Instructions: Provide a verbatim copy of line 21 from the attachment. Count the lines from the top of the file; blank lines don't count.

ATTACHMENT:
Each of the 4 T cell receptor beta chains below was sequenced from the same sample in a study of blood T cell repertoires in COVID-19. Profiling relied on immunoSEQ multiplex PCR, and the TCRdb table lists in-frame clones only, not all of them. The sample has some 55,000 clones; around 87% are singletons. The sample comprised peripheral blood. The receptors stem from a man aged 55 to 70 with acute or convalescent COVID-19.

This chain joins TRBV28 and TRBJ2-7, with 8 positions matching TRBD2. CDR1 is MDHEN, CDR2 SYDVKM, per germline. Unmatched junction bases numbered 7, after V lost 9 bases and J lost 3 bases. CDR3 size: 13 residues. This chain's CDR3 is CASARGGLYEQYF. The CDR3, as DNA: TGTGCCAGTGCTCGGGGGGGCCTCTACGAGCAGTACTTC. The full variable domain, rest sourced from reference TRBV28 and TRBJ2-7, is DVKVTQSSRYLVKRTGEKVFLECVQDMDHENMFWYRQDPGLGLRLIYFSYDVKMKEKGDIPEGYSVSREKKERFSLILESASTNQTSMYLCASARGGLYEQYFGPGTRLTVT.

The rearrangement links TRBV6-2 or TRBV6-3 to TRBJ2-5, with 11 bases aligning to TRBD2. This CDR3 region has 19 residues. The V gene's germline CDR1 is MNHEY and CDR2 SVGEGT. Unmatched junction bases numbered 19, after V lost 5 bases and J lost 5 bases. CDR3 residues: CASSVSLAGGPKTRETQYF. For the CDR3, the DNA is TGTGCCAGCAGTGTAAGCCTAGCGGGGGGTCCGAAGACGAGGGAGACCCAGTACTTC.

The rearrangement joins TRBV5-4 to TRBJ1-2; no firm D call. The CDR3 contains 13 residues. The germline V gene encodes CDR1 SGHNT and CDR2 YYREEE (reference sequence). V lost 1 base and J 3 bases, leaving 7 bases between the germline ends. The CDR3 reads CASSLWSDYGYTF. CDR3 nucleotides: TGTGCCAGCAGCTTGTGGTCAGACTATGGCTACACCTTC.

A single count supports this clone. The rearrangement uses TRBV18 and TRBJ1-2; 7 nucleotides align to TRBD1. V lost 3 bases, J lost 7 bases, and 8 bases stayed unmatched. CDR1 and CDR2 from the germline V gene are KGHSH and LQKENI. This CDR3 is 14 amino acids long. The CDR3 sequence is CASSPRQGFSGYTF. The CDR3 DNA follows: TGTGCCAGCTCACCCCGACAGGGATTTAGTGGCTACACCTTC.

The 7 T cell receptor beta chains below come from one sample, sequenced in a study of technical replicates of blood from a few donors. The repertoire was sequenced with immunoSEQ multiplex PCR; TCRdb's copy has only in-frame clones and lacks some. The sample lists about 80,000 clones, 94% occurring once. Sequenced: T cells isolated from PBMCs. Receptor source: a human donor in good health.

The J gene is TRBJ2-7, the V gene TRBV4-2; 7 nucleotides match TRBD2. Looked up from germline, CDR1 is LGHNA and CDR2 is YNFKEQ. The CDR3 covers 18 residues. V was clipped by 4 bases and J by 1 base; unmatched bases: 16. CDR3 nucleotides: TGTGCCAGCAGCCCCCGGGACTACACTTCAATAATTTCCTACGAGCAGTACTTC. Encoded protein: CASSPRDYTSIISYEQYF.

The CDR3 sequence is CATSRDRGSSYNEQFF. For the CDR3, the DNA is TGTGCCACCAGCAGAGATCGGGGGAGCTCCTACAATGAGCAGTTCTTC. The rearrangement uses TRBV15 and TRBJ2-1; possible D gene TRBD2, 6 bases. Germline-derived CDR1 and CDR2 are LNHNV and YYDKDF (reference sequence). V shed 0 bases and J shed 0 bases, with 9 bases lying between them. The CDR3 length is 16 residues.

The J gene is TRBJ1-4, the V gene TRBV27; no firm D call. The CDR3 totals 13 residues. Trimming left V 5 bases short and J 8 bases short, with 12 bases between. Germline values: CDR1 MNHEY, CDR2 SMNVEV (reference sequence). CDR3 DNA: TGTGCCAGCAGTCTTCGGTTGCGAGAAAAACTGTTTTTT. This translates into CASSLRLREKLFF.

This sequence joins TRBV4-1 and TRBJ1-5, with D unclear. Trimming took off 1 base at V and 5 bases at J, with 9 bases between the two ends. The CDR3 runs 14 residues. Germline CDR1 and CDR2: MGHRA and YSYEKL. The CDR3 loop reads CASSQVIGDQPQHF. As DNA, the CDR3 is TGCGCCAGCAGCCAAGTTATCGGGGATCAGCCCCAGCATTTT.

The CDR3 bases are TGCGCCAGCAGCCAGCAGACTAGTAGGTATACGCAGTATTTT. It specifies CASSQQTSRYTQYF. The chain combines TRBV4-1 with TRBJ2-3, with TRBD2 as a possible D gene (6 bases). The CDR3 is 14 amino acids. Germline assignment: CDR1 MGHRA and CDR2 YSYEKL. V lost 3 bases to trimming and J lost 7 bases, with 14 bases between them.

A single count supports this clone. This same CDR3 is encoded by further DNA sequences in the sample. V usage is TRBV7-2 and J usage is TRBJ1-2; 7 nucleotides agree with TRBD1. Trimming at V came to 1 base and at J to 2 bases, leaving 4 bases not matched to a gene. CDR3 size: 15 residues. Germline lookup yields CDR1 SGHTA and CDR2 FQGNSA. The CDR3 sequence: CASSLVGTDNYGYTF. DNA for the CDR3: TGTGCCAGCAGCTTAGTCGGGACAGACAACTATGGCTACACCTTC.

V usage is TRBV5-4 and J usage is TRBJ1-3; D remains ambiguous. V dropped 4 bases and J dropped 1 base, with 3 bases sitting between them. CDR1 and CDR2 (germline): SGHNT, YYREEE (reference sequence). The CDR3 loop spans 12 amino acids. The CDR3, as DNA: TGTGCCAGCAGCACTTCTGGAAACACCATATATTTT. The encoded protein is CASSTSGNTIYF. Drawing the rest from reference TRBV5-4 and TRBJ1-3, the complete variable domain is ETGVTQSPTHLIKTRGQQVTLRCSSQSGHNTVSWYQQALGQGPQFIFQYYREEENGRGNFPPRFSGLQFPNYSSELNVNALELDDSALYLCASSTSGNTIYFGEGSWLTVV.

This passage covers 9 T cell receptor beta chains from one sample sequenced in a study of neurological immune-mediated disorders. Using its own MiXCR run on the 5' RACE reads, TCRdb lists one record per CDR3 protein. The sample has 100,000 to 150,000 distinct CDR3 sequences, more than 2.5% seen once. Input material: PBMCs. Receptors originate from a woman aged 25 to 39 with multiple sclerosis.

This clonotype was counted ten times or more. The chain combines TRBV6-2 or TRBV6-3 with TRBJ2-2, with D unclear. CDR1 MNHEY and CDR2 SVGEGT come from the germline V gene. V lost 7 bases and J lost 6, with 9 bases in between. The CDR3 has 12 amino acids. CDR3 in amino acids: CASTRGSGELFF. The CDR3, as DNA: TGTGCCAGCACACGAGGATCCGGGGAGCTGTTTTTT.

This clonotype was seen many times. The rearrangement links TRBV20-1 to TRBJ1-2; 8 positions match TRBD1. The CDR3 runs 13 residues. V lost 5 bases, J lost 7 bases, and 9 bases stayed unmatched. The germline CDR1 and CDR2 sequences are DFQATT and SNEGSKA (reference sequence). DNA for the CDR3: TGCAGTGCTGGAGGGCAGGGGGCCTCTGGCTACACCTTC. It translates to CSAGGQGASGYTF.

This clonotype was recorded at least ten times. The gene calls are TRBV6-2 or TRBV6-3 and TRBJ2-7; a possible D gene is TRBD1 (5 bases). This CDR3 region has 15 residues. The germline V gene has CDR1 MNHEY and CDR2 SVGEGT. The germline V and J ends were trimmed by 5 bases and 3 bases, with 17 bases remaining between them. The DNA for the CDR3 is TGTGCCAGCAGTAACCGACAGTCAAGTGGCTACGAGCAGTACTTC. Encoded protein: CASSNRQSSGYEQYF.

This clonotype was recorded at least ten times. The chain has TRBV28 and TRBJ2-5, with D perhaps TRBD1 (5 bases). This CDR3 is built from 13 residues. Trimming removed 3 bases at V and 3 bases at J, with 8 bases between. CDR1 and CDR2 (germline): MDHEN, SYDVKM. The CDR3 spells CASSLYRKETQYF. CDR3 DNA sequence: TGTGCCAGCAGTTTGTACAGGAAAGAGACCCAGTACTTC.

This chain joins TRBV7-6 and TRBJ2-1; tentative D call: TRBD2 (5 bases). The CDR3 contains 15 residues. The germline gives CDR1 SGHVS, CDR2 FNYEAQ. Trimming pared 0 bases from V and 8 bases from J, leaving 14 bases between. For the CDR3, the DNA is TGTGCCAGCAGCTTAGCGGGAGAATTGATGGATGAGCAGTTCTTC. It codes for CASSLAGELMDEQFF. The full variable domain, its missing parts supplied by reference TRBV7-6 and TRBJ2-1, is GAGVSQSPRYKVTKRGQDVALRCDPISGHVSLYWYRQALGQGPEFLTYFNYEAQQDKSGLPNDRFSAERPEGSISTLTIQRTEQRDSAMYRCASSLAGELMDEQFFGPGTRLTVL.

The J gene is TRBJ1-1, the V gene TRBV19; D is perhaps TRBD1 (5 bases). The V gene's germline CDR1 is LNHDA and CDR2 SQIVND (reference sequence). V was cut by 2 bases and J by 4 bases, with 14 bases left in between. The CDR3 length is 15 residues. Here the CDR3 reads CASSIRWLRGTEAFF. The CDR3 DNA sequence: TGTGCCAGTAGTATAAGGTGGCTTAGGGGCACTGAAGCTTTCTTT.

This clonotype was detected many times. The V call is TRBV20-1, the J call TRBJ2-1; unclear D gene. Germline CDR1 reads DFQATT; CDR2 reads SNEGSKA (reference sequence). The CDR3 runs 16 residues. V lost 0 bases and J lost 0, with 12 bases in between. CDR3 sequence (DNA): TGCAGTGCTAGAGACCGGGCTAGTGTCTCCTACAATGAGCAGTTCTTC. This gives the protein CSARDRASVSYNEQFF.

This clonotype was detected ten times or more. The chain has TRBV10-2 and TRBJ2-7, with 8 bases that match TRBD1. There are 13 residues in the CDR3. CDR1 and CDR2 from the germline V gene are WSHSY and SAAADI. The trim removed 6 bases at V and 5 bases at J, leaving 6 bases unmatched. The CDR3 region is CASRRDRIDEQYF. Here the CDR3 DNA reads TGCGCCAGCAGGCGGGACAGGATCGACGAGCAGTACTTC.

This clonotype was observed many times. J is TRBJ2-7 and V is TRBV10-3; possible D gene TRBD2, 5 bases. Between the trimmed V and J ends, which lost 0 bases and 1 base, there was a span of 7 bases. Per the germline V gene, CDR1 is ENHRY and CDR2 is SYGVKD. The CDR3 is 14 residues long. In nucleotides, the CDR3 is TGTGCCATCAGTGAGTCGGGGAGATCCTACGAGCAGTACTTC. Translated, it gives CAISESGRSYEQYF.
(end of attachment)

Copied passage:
This clonotype was detected many times. The V call is TRBV20-1, the J call TRBJ2-1; unclear D gene. Germline CDR1 reads DFQATT; CDR2 reads SNEGSKA (reference sequence). The CDR3 runs 16 residues. V lost 0 bases and J lost 0, with 12 bases in between. CDR3 sequence (DNA): TGCAGTGCTAGAGACCGGGCTAGTGTCTCCTACAATGAGCAGTTCTTC. This gives the protein CSARDRASVSYNEQFF.